March 4, 2016 / 7:23 PM / 2 years ago

Congo court reduces activists' sentences for anti-Kabila signs

KINSHASA (Reuters) - An appeals court on Friday reduced the prison sentences for six Congolese activists jailed for preparing banners demanding that President Joseph Kabila step down when his term ends this year, their lawyer said.

Joseph Kabila Kabange, President of the Democratic Republic of the Congo, addresses the 69th United Nations General Assembly at the U.N. headquarters in New York September 25, 2014. REUTERS/Lucas Jackson

The sentences for the activists from Struggle for Change (Lucha), convicted of incitement to revolt after police found them making the signs in a private home, were cut from two years to six months, Georges Kapiamba said.

Kapiamba said the appeals court’s decision was political and the judges did not provide a clear rationale for the reduction. He added that his clients would appeal again.

“They reduced the sentence to six months but we reject that,” Kapiamba said. “This is shameful. The dossier is empty.”

The United Nations’ human rights office in Congo confirmed the verdict.

Rights groups, the United Nations and several Western countries condemned last week’s verdict as politically motivated. The government denied the accusation and accused critics of meddling in its judiciary.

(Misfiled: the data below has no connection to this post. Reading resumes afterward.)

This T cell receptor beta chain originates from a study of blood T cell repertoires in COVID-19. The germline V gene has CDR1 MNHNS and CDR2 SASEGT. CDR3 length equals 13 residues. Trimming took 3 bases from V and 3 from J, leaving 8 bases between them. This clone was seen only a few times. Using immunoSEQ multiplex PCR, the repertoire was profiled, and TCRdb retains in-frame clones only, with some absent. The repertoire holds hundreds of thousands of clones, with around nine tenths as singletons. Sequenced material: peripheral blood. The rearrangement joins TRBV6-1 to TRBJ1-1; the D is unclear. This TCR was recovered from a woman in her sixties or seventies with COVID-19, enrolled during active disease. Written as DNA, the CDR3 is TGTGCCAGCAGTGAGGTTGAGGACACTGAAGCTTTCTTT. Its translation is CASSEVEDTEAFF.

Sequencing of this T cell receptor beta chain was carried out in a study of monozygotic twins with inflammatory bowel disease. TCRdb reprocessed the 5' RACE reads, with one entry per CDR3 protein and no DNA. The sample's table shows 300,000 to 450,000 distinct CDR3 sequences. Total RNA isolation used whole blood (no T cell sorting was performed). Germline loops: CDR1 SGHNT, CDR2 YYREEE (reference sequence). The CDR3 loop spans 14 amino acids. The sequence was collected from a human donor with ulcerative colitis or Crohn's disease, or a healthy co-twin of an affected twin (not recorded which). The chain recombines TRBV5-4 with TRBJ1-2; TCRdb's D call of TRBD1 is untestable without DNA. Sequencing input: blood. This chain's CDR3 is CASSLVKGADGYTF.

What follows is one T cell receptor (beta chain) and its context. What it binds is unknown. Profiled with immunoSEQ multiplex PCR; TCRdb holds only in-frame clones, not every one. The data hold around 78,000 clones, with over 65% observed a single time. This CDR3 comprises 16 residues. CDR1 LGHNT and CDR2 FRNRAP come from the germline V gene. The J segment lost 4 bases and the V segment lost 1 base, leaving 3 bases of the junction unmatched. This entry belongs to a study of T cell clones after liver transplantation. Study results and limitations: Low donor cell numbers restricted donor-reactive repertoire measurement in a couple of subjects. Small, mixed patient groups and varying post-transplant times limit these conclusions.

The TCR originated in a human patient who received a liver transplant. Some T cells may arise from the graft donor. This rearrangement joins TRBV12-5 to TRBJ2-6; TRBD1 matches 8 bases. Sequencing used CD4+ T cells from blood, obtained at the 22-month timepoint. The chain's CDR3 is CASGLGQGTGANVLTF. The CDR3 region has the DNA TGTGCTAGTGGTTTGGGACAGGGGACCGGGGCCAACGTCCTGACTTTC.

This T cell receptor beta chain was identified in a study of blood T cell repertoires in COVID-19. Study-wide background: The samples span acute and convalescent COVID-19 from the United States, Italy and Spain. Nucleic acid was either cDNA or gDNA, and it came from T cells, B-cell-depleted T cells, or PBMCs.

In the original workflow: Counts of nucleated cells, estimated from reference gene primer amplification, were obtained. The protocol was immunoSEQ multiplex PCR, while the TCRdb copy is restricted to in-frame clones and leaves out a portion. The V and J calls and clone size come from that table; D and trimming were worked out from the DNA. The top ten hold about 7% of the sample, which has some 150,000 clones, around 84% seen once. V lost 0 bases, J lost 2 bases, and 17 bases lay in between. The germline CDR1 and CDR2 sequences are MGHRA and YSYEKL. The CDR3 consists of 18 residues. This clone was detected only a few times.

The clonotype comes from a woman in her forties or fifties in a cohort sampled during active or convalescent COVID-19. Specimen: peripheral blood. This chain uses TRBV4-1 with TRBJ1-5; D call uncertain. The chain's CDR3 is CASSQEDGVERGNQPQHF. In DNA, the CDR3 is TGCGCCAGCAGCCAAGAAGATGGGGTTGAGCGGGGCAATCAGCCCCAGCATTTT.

Kabila succeeded his assassinated father in 2001 and won disputed elections in 2006 and 2011. The constitution bars him from standing for a third term.

But critics say he is working to delay a presidential poll scheduled for November so he can stay in power. Dozens died in violent anti-government protests in January 2015 over the issue.

Four Lucha activists were sentenced to 12 months in prison last September for inciting civil disobedience after they encouraged public demonstrations on behalf of an imprisoned fellow activist. Two others are on trial in Goma on similar charges.

The United Nations said in a report in December that the crackdown on political dissent, including summary executions and arbitrary detentions, was likely to undermine the credibility of coming elections.

Reporting by Aaron Ross; editing by Andrew Roche

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